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Stout Talbot there shall ply with hackney chair',
1 “Some of these eunuchs personate porters.” Page 32.
3 « Fruits and all sorts of refreshments are cried about the streets in this mock city.” The name of a woman who kept a fruit-shop in St. James's street.
3 “ Drew iron tears down Pluto's cheek.” Milton.
4 “ Neither are thieves, pickpockets, and sharpers, forgot in these festivals; that noble profession is usually allotted to a good number of the most dextrous eunuchs.” Vide, ibid.
5 “ The watch seizes on the culprit." Vide, ibid.
6 “ He is conveyed before the judge, and sometimes severely bastinadoed.” Ibid.
7 “ Quarrels happen_battles ensue.” Ibid.
The Jews prevail, and, thund'ring from the stocks,
1 " Every liberty is permitted, there is no distinction of per. sons.” Ibid.
: “ This is done to divert bis imperial majesty, and the ladies of his train.” Vide, ibid.
BORN 1722.-DIED 1800.
Doctor Joseph WARTON, son to the vicar of Basingstoke, and elder brother to the historian of English poetry, was born in the house of his maternal grandfather, the Rev. Joseph Richardson, rector of Dunsfold, in Surrey. He was chiefly educated at home by his father, Dr. Warton, till his fourteenth year, when he was admitted on the foundation of Winchester college. He was there the schoolfellow and intimate of Collins, the poet; and, in conjunction with him and another youth, whose name was Tomkyns, he sent to the Gentleman's Magazine three pieces of poetry, which were highly commended in ,that miscellany'. In 1740, being superannuated,
· The piece which Collins contributed was entitled a Sonnet, and consisted of the two following stanzas.
“ When Phæbe form'd a wanton smile,
“ My soul, it reach'd not here:
“ Before a rising tear.
" That o'er those eye-lids rove:
he left Winchester school, and having missed a presentation to New college, Oxford, was entered a commoner at that of Oriel. At the university he composed his two poems, “ The Enthusiast," and “ The Dying Indian,” and a satirical prose-sketch, in imitation of Le Sage, entitled “ Ranelagh,” which his editor, Mr. Wooll, has inserted in the volume that contains his life, letters, and poems. Having taken the degree of bachelor of arts at Oxford, in 1744, he was ordained on his father's curacy at Basingstoke. At the end of two years, he removed from thence to do duty at Chelsea, where he caught the small-pox. Having left that place, for change of air, he did not return to it, on account of some disagreement with the parishioners, but officiated for a few months at Chawton and Droxford, and then resumed his residence at Basingstoke. In the same year, 1746, he published a volume of his odes, in the preface to which he expressed a hope that they would be regarded as a fair attempt to bring poetry back from the moralizing and didactic taste of the age, to the truer channels of fancy and description. Collins, our author's immortal contemporary, also published his odes in the same month of the same year. He realized, with the hand of genius, that idea of highly personified and picturesque composition, which Warton contemplated with the eye of taste. But Collins's works were ushered in with no manifesto of a design to regenerate the taste of the age, with no pretensions of erecting a new or recovered standard of excellence.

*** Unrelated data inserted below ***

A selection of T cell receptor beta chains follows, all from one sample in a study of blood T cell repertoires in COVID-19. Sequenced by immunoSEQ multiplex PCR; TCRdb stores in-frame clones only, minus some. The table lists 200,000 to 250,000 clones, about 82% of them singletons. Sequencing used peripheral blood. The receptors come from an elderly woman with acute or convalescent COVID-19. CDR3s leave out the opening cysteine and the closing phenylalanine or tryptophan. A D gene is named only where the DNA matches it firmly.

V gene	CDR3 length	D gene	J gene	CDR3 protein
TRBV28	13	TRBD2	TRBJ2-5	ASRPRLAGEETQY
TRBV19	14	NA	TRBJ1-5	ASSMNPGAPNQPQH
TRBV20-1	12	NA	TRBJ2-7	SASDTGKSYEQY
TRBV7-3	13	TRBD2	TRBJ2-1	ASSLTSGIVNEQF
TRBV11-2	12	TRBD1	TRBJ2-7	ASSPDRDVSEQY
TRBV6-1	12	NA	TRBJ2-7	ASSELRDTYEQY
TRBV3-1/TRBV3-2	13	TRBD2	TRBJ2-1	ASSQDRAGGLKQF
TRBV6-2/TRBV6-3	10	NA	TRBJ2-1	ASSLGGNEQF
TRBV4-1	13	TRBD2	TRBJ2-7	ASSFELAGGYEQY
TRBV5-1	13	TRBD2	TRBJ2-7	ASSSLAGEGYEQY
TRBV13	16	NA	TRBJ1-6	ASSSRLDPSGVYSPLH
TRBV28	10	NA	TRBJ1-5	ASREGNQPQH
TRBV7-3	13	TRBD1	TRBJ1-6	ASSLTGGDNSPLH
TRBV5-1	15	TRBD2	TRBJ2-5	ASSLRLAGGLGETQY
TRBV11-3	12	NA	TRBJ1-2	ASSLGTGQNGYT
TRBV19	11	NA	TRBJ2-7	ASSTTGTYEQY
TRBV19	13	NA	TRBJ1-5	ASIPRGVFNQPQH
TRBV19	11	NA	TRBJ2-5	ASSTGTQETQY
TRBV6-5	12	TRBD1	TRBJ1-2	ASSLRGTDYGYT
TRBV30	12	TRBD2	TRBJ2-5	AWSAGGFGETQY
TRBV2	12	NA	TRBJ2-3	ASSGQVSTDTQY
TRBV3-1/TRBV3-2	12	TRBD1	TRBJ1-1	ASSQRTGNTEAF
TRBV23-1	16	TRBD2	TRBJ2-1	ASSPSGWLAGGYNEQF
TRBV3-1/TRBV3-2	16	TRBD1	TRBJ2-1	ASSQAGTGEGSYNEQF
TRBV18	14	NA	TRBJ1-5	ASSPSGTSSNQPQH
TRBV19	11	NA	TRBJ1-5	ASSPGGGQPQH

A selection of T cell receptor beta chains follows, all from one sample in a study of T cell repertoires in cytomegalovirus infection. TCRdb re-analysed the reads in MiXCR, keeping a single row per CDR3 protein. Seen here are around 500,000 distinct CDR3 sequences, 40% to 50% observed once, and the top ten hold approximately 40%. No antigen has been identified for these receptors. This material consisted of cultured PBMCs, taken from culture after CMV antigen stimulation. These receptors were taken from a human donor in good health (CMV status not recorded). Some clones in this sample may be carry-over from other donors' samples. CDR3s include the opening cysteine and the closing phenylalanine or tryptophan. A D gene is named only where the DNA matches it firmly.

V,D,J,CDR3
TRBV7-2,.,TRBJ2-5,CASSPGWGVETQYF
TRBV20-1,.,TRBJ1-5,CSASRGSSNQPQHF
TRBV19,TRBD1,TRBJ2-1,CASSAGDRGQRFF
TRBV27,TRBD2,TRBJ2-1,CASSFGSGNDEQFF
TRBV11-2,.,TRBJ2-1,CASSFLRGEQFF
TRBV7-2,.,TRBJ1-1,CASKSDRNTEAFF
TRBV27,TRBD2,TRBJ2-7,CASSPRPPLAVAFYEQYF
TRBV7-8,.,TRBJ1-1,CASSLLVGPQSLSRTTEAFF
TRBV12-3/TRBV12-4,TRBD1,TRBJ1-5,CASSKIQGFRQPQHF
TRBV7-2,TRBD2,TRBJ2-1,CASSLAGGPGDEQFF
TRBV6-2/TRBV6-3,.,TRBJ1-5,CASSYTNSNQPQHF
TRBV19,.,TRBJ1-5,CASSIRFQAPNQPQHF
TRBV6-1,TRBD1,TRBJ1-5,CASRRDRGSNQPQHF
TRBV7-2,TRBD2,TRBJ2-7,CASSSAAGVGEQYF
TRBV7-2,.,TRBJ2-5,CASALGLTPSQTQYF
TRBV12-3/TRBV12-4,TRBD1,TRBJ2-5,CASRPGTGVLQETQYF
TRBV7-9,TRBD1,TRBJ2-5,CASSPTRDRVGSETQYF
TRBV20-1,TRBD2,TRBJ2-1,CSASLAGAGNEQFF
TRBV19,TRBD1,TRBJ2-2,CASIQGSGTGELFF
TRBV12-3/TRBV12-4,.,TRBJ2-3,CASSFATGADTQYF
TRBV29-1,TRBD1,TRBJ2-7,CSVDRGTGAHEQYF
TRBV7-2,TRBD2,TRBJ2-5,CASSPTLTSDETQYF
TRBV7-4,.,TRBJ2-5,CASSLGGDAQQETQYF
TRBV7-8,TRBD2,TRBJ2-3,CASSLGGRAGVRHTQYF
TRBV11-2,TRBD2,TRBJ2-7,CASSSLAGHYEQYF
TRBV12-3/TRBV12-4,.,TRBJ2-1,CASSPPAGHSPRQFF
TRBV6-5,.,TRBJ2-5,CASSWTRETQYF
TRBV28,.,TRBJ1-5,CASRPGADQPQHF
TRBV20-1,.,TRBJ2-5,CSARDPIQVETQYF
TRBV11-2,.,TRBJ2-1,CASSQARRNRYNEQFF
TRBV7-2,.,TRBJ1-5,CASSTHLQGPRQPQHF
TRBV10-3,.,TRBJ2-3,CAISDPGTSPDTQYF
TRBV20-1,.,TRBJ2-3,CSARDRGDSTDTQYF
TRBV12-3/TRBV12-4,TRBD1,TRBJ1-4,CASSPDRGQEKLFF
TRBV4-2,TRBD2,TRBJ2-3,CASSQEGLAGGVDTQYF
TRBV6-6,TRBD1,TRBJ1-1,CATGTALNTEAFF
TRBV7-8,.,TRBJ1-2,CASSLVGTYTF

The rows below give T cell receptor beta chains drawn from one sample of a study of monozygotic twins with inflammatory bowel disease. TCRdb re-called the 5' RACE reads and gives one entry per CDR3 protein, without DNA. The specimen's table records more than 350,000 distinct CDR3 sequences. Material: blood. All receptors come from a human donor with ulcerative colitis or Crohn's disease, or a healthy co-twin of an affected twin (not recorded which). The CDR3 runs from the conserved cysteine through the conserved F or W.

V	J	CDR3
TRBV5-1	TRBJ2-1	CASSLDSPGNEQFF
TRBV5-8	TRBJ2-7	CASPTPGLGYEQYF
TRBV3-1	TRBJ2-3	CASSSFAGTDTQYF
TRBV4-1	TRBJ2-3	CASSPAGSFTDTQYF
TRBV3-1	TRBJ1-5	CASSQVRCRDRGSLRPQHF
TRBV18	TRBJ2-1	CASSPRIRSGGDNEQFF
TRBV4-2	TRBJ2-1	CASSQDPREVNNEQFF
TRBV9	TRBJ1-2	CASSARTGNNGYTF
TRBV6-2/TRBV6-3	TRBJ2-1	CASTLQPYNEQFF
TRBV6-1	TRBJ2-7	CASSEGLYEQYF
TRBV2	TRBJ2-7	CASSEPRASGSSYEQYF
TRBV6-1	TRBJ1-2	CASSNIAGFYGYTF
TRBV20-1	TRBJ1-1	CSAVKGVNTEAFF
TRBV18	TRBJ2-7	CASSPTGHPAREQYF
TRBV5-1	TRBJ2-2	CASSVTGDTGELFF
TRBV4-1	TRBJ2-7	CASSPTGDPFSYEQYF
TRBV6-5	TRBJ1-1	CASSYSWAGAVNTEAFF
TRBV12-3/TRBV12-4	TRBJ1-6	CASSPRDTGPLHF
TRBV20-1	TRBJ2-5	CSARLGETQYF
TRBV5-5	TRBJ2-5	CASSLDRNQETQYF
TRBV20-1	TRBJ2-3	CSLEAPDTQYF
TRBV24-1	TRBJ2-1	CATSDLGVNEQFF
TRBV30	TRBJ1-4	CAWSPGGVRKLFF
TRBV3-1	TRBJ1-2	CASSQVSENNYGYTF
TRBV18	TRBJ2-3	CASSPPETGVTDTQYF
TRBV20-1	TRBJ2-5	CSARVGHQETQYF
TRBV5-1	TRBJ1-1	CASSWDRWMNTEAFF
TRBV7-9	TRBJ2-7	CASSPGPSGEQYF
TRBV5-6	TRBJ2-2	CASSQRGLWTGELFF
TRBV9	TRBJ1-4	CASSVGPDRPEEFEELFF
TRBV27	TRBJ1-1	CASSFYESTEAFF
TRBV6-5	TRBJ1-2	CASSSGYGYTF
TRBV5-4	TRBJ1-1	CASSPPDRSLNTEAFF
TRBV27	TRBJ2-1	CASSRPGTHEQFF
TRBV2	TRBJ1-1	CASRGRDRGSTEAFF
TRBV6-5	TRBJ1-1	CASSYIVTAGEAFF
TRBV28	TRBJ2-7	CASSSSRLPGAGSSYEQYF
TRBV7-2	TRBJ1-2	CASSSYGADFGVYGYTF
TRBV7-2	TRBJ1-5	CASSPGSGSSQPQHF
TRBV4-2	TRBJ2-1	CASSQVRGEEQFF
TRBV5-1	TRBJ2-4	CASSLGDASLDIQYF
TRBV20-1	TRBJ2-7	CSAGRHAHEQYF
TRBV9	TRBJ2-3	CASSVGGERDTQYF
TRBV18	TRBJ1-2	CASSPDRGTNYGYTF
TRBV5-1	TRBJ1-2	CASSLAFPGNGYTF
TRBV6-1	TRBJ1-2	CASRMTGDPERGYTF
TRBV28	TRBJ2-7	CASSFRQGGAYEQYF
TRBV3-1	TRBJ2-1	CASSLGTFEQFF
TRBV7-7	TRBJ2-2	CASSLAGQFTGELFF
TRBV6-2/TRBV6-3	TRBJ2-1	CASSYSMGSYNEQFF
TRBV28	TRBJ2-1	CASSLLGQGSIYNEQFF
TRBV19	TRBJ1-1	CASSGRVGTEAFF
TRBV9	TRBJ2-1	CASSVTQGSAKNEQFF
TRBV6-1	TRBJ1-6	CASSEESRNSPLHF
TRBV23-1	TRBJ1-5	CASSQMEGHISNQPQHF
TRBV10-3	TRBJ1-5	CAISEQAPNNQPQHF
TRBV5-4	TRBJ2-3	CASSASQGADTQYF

In 1748 our author was presented by the Duke of Bolton to the rectory of Winslade, when he immediately married a lady of that neighbourhood, Miss Daman, to whom he had been for some time attached. He had not been long settled in his living, when he was invited by his patron to accompany him to the south of France. The Duchess of Bolton was then in a confirmed dropsy, and his Grace, anticipating her death, wished to have a protestant clergyman with him on the continent, who might marry him, on the first intelligence of his consort's death, to the lady with whom he lived, and who was universally known by the name of Polly Peachum. Dr. Warton complied with this proposal, to which (as his circumstances were narrow) it must be hoped that his poverty consented rather than his will.“ To those” (says Mr. Wooll) “who havé “ enjoyed the rich and varied treasures of Dr. War“ ton's conversation, who have been dazzled by the “ brilliancy of his wit, and instructed by the acute“'ness of his understanding, I need not suggest how “ truly enviable was the journey which his fellow “ travellers accomplished through the French pro“ vinces to Montauban.” It may be doubted, however, if the French provinces were exactly the scene, where his fellow travellers were most likely to be instructed by the acuteness of Dr. Warton's observa